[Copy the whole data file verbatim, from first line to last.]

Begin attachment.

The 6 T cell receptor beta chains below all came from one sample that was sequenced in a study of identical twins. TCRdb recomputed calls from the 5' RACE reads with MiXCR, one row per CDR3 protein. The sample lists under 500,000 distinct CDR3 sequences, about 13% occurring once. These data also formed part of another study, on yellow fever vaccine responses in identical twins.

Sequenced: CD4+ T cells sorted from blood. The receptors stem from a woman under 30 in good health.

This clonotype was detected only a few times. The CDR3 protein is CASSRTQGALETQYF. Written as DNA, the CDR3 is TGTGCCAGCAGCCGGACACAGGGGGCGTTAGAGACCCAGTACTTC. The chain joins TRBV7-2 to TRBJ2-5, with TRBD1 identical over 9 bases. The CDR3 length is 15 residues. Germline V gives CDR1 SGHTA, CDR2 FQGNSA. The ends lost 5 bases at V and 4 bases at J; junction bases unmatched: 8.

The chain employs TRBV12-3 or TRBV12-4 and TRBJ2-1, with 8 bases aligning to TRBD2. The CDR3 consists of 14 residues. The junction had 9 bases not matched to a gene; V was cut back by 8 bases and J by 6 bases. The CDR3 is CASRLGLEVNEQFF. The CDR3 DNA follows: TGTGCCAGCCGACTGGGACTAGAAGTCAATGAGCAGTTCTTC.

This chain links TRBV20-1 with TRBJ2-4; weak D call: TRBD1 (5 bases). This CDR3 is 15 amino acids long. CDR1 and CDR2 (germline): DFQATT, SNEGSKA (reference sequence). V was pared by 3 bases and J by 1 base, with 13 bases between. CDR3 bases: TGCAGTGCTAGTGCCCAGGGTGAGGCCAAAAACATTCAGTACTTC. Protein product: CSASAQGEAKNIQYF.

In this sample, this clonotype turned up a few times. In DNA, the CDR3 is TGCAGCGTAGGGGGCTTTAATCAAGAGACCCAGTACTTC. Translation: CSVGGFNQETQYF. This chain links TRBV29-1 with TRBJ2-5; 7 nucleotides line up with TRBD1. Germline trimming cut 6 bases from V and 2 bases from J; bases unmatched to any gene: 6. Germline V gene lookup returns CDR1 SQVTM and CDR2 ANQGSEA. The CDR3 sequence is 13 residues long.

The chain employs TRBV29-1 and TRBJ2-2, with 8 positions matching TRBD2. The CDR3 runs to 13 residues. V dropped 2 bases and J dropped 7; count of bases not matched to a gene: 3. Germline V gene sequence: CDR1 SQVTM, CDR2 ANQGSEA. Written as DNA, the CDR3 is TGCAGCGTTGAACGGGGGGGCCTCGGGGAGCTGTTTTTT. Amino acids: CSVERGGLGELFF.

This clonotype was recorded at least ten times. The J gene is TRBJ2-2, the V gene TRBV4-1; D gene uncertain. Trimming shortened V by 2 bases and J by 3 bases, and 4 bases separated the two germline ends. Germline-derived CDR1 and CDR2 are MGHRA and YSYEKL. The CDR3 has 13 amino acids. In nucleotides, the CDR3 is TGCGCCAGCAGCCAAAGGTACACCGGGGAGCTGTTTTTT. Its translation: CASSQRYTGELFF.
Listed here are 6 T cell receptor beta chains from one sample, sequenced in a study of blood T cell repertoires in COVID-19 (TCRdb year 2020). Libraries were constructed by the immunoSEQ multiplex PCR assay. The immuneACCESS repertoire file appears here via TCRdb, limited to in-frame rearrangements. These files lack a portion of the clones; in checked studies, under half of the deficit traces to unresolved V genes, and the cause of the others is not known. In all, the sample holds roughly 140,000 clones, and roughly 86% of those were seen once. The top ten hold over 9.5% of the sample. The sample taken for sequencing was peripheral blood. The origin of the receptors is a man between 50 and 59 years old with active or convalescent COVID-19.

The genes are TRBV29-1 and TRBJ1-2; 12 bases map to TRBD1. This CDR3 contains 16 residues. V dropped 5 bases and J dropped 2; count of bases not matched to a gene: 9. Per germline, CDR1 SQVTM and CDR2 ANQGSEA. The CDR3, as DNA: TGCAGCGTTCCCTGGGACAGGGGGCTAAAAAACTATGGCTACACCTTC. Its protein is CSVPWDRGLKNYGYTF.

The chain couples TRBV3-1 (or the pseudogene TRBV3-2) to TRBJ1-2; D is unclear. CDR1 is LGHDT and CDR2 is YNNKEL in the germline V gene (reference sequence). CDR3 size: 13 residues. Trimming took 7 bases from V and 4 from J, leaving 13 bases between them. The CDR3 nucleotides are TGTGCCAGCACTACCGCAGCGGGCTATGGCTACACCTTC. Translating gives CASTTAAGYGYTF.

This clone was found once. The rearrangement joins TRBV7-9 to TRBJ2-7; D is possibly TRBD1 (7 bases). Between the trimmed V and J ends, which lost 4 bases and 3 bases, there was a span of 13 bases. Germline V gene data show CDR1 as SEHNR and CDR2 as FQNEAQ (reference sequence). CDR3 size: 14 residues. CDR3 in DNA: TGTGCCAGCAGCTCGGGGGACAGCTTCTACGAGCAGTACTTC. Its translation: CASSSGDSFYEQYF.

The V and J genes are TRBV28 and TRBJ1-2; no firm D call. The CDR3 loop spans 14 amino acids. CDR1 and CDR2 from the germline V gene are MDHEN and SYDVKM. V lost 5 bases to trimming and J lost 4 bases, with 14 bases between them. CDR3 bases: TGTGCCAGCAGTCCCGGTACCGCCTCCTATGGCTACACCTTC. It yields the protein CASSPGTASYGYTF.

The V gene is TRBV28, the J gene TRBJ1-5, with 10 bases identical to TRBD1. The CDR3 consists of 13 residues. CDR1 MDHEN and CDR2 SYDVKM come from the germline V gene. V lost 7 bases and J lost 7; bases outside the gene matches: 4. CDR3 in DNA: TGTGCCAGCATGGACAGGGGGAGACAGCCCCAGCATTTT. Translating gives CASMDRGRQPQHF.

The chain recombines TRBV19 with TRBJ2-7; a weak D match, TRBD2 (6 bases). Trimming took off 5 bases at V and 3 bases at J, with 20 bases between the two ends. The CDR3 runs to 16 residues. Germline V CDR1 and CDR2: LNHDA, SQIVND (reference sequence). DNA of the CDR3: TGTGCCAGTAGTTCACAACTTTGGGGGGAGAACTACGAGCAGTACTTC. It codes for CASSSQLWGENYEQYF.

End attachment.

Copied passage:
The 6 T cell receptor beta chains below all came from one sample that was sequenced in a study of identical twins. TCRdb recomputed calls from the 5' RACE reads with MiXCR, one row per CDR3 protein. The sample lists under 500,000 distinct CDR3 sequences, about 13% occurring once. These data also formed part of another study, on yellow fever vaccine responses in identical twins.

Sequenced: CD4+ T cells sorted from blood. The receptors stem from a woman under 30 in good health.

This clonotype was detected only a few times. The CDR3 protein is CASSRTQGALETQYF. Written as DNA, the CDR3 is TGTGCCAGCAGCCGGACACAGGGGGCGTTAGAGACCCAGTACTTC. The chain joins TRBV7-2 to TRBJ2-5, with TRBD1 identical over 9 bases. The CDR3 length is 15 residues. Germline V gives CDR1 SGHTA, CDR2 FQGNSA. The ends lost 5 bases at V and 4 bases at J; junction bases unmatched: 8.

The chain employs TRBV12-3 or TRBV12-4 and TRBJ2-1, with 8 bases aligning to TRBD2. The CDR3 consists of 14 residues. The junction had 9 bases not matched to a gene; V was cut back by 8 bases and J by 6 bases. The CDR3 is CASRLGLEVNEQFF. The CDR3 DNA follows: TGTGCCAGCCGACTGGGACTAGAAGTCAATGAGCAGTTCTTC.

This chain links TRBV20-1 with TRBJ2-4; weak D call: TRBD1 (5 bases). This CDR3 is 15 amino acids long. CDR1 and CDR2 (germline): DFQATT, SNEGSKA (reference sequence). V was pared by 3 bases and J by 1 base, with 13 bases between. CDR3 bases: TGCAGTGCTAGTGCCCAGGGTGAGGCCAAAAACATTCAGTACTTC. Protein product: CSASAQGEAKNIQYF.

In this sample, this clonotype turned up a few times. In DNA, the CDR3 is TGCAGCGTAGGGGGCTTTAATCAAGAGACCCAGTACTTC. Translation: CSVGGFNQETQYF. This chain links TRBV29-1 with TRBJ2-5; 7 nucleotides line up with TRBD1. Germline trimming cut 6 bases from V and 2 bases from J; bases unmatched to any gene: 6. Germline V gene lookup returns CDR1 SQVTM and CDR2 ANQGSEA. The CDR3 sequence is 13 residues long.

The chain employs TRBV29-1 and TRBJ2-2, with 8 positions matching TRBD2. The CDR3 runs to 13 residues. V dropped 2 bases and J dropped 7; count of bases not matched to a gene: 3. Germline V gene sequence: CDR1 SQVTM, CDR2 ANQGSEA. Written as DNA, the CDR3 is TGCAGCGTTGAACGGGGGGGCCTCGGGGAGCTGTTTTTT. Amino acids: CSVERGGLGELFF.

This clonotype was recorded at least ten times. The J gene is TRBJ2-2, the V gene TRBV4-1; D gene uncertain. Trimming shortened V by 2 bases and J by 3 bases, and 4 bases separated the two germline ends. Germline-derived CDR1 and CDR2 are MGHRA and YSYEKL. The CDR3 has 13 amino acids. In nucleotides, the CDR3 is TGCGCCAGCAGCCAAAGGTACACCGGGGAGCTGTTTTTT. Its translation: CASSQRYTGELFF.
Listed here are 6 T cell receptor beta chains from one sample, sequenced in a study of blood T cell repertoires in COVID-19 (TCRdb year 2020). Libraries were constructed by the immunoSEQ multiplex PCR assay. The immuneACCESS repertoire file appears here via TCRdb, limited to in-frame rearrangements. These files lack a portion of the clones; in checked studies, under half of the deficit traces to unresolved V genes, and the cause of the others is not known. In all, the sample holds roughly 140,000 clones, and roughly 86% of those were seen once. The top ten hold over 9.5% of the sample. The sample taken for sequencing was peripheral blood. The origin of the receptors is a man between 50 and 59 years old with active or convalescent COVID-19.

The genes are TRBV29-1 and TRBJ1-2; 12 bases map to TRBD1. This CDR3 contains 16 residues. V dropped 5 bases and J dropped 2; count of bases not matched to a gene: 9. Per germline, CDR1 SQVTM and CDR2 ANQGSEA. The CDR3, as DNA: TGCAGCGTTCCCTGGGACAGGGGGCTAAAAAACTATGGCTACACCTTC. Its protein is CSVPWDRGLKNYGYTF.

The chain couples TRBV3-1 (or the pseudogene TRBV3-2) to TRBJ1-2; D is unclear. CDR1 is LGHDT and CDR2 is YNNKEL in the germline V gene (reference sequence). CDR3 size: 13 residues. Trimming took 7 bases from V and 4 from J, leaving 13 bases between them. The CDR3 nucleotides are TGTGCCAGCACTACCGCAGCGGGCTATGGCTACACCTTC. Translating gives CASTTAAGYGYTF.

This clone was found once. The rearrangement joins TRBV7-9 to TRBJ2-7; D is possibly TRBD1 (7 bases). Between the trimmed V and J ends, which lost 4 bases and 3 bases, there was a span of 13 bases. Germline V gene data show CDR1 as SEHNR and CDR2 as FQNEAQ (reference sequence). CDR3 size: 14 residues. CDR3 in DNA: TGTGCCAGCAGCTCGGGGGACAGCTTCTACGAGCAGTACTTC. Its translation: CASSSGDSFYEQYF.

The V and J genes are TRBV28 and TRBJ1-2; no firm D call. The CDR3 loop spans 14 amino acids. CDR1 and CDR2 from the germline V gene are MDHEN and SYDVKM. V lost 5 bases to trimming and J lost 4 bases, with 14 bases between them. CDR3 bases: TGTGCCAGCAGTCCCGGTACCGCCTCCTATGGCTACACCTTC. It yields the protein CASSPGTASYGYTF.

The V gene is TRBV28, the J gene TRBJ1-5, with 10 bases identical to TRBD1. The CDR3 consists of 13 residues. CDR1 MDHEN and CDR2 SYDVKM come from the germline V gene. V lost 7 bases and J lost 7; bases outside the gene matches: 4. CDR3 in DNA: TGTGCCAGCATGGACAGGGGGAGACAGCCCCAGCATTTT. Translating gives CASMDRGRQPQHF.

The chain recombines TRBV19 with TRBJ2-7; a weak D match, TRBD2 (6 bases). Trimming took off 5 bases at V and 3 bases at J, with 20 bases between the two ends. The CDR3 runs to 16 residues. Germline V CDR1 and CDR2: LNHDA, SQIVND (reference sequence). DNA of the CDR3: TGTGCCAGTAGTTCACAACTTTGGGGGGAGAACTACGAGCAGTACTTC. It codes for CASSSQLWGENYEQYF.